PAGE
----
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The Peanut Butter Conspiracy interview with Alan Brackett


Out-Sider Music will be releasing Alan Brackett’s material written during his years with The Peanut Butter Conspiracy. While the band was slowly becoming more well known, Brackett privately recorded some very interesting songs that will be released for the very first time. Material was recorded in DIY spirit, using Teac A1200 and doing lots of recording “experimentation”.

Would you like to tell us the story behind the material?

I was writing a lot because that was my life at the time – that and gigging, getting high and girls. A few of the songs I wrote with one of our roadies, Knox Henderson, while touring in 1967. He was a Texan and had written for many of the early groups, like Mouse and the Traps, and was mainly a lyricist. So, our collaborations were mostly his lyrics and my music.

I would sit on the floor in my little place on Gower Street on the Persian rug surrounded by instruments and amps, my three Siamese cats and of course my Teac A1200. I would play my guitar or bass and an idea would come about and many times I would use a small cassette recorder and just run it to be sure I would capture everything. I would keep using this method and develop the song. Sometimes I would not finish a song for one reason or another, but if I did I would then use the Teac to record it.

I didn’t have drums at this time, but only some pots and pans I would hang from the ceiling and hit with my drumsticks. I also had a tambourine. I had a Shure mic in its felt pouch and it would be on the floor and I would tap my foot on the felt pouch sticking out in front of the mic. This was the bass drum. I used other recording tricks such as tape-slap, but mainly it was very raw and sometimes I only used my bass and some rhythm. It all depended on how I felt at the time and of course how high I was.


Glen Campbell was a little part of the project too?!

I did a lot of sessions with Glen, mainly demo sessions for writers at Four Star Music. Gary Usher brought him in to play on a few tracks on our first Columbia LP, The Peanut Butter Conspiracy Is Spreading. Gary’s idea of making our records better was by adding more, a theory I don’t really believe in, these simple recordings on this LP being a good example. With every sound you add to a recording, every other sound is brought down more in the mix. But if it is more “raw” each sound is right up front in the mix giving more character. An extreme example of what Gary was going for would be Phil Spector’s Wall of Sound. Everything is washed in echo and there’s so much being put down that the clarity of any instrument is lost except say during the break on ‘Lovin’ Feelin’ where the bass does that line alone. I remember when I played with The Righteous Brothers and the first time that place in the song came up on stage and it was like a solo for me.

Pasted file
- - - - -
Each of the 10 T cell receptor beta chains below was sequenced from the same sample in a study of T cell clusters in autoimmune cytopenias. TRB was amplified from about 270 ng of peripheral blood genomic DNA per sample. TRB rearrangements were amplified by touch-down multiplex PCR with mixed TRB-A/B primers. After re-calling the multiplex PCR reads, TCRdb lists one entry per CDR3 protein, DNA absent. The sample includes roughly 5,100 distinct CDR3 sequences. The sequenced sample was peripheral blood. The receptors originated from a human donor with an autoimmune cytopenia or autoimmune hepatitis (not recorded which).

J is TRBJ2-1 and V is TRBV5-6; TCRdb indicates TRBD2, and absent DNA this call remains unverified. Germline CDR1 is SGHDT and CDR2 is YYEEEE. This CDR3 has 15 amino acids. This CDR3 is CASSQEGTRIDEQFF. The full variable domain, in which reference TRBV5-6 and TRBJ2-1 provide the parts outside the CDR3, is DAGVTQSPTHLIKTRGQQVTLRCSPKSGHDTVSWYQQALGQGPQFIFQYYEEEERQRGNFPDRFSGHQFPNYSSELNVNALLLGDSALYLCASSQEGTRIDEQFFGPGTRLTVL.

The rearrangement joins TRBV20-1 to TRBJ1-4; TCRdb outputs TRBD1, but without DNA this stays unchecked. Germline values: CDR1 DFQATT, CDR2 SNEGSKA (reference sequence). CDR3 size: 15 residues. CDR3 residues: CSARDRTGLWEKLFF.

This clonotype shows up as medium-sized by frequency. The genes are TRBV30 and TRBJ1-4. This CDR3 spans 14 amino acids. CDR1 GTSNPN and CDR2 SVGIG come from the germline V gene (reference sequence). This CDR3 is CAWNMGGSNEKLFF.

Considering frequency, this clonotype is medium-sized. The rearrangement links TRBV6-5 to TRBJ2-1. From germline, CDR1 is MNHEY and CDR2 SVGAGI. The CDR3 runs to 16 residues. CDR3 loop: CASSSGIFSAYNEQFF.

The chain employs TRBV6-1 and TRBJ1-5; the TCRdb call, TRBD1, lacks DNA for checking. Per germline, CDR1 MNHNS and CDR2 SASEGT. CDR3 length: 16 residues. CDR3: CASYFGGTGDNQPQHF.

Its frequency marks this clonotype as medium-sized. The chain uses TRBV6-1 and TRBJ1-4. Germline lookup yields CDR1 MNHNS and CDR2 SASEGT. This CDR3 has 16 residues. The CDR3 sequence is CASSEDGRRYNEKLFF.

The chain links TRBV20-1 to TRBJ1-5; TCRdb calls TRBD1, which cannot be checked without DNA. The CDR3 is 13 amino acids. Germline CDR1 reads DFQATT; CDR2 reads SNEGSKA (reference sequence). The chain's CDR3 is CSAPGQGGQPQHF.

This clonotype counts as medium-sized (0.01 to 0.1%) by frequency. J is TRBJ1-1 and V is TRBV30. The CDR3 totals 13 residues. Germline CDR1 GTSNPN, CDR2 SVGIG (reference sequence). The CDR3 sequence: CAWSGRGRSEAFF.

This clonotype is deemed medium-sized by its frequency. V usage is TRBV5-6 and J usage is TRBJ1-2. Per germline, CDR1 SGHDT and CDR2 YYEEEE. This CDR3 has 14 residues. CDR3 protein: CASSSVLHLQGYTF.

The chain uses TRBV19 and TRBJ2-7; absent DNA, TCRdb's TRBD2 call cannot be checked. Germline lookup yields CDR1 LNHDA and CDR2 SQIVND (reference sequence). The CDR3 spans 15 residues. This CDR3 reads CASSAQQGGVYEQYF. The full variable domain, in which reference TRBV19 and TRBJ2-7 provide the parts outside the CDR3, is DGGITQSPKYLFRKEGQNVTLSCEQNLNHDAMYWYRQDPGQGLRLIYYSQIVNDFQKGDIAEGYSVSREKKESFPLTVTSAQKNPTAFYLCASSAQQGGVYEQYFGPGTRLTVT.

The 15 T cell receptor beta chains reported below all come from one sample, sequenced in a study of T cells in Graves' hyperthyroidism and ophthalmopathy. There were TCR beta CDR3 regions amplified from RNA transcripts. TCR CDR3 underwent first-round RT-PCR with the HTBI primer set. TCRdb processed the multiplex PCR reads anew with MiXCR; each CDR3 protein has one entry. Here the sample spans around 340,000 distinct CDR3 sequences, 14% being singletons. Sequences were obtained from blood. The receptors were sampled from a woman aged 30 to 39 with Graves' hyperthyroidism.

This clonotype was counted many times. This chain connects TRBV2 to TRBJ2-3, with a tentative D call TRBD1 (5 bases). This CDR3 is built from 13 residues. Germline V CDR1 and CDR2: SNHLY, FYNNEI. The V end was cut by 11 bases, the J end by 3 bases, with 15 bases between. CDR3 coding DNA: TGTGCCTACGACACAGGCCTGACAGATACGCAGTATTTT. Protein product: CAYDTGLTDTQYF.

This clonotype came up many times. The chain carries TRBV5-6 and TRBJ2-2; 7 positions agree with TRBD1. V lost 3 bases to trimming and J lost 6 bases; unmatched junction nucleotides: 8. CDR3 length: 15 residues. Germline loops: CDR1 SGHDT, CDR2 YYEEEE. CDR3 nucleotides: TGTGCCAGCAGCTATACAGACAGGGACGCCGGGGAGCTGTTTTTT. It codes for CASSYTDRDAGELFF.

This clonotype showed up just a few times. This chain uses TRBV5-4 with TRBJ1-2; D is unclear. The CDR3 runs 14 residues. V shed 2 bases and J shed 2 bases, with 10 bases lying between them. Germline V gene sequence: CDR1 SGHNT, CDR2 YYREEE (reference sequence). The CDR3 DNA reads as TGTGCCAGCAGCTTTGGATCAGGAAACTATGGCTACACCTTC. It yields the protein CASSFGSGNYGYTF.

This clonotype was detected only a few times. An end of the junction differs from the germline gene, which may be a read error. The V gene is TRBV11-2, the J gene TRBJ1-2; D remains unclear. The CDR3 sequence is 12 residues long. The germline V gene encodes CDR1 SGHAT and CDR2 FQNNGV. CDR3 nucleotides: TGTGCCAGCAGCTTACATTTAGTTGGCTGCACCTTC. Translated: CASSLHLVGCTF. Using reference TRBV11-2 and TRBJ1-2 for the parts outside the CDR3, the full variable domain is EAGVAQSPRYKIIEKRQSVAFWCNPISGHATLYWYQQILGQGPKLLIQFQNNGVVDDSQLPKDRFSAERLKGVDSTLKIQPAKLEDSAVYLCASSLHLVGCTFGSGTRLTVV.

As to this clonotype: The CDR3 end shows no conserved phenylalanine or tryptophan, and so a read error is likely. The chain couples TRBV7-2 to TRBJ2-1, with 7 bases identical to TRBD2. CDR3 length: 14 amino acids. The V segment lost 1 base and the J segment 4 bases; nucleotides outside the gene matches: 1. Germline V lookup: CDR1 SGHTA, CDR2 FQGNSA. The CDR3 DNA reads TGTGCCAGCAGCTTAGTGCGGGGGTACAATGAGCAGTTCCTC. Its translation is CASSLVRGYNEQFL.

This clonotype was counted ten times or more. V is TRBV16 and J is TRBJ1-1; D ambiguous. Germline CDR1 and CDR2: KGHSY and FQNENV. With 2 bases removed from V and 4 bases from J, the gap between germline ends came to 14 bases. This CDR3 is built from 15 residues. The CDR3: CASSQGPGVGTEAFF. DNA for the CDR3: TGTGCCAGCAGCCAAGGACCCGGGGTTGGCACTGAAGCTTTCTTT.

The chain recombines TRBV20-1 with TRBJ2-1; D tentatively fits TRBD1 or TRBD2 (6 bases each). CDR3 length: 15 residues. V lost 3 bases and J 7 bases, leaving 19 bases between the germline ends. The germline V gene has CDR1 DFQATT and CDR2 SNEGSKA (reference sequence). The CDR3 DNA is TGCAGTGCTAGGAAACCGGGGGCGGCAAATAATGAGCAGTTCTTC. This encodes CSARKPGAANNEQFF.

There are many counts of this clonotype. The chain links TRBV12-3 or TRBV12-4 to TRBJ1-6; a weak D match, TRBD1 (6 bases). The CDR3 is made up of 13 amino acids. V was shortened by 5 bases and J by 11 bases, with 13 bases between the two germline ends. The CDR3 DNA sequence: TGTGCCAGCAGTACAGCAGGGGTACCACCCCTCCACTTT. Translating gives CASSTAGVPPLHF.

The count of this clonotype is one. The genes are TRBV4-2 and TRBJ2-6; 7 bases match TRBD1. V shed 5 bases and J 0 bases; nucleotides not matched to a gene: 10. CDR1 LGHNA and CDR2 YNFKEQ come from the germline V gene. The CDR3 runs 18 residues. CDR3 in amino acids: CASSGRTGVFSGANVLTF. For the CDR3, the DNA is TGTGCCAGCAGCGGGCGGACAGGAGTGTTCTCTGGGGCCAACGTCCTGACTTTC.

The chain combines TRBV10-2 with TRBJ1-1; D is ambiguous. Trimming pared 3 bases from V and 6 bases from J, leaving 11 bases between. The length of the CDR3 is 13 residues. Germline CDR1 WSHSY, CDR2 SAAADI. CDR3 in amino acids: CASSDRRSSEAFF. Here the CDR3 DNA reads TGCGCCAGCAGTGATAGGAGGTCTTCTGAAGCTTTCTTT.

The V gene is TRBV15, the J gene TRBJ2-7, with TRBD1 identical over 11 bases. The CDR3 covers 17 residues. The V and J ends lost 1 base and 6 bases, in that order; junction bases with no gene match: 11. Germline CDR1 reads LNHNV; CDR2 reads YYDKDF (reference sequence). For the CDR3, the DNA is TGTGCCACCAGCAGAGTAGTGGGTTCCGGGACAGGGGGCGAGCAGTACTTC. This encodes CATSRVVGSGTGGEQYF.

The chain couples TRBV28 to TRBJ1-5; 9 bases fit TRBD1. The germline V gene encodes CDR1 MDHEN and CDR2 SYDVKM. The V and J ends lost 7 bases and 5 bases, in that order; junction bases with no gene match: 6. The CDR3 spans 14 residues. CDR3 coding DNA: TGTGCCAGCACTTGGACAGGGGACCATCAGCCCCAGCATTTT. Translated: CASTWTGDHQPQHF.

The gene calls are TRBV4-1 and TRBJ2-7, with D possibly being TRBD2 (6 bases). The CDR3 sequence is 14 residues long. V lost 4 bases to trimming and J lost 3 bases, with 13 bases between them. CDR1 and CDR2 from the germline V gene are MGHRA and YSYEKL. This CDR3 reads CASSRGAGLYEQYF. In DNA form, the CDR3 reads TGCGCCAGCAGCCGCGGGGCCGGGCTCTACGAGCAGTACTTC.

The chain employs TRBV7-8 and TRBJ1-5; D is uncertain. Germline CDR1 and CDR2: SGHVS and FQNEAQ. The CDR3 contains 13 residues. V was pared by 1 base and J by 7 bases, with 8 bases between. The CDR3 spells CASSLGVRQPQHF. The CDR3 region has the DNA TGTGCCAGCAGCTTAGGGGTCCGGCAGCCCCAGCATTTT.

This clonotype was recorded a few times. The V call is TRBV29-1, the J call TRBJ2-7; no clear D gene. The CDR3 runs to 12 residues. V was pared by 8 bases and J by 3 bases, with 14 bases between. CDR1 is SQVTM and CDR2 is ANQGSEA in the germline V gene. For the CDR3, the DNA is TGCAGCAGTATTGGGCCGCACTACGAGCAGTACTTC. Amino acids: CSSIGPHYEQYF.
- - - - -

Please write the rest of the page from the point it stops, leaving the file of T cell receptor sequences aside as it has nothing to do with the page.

Glen was a great telecaster guitar player and he is playing on “Freeways of Love” on this LP. I had him overdub once or maybe even twice and told him to “go crazy” on the instrumental sections. I don’t know how many times anybody had said that to him but he had fun letting go I could tell. You can hear one of his odd’s playing the lower guitar lines much like you can hear on Monkees records he played on.

I’m very saddened for Glen. To think that he cannot play anymore is such an example of the horrible disease Alzeimer’s. I have had several very close experiences with family as so many have had and it is excruciating watching the toll taken by this terrible scourge on humanity.

How does it differ to make music on completely individual level compared to the songwriting process in The Peanut Butter Conspiracy?

It was not really different for me at all because I always wrote alone and developed the way I wanted songs to be. John Merrill, the other main writer in the The Peanut Butter Conspiracy, and I wrote songs individually and then when we got together with each other and Barbara we knew what we wanted and the songs came together pretty easily. This was due to our singing and playing together in prior groups and is the reason why we were able to get a record deal after only being the group known as The Peanut Butter Conspiracy for a few months.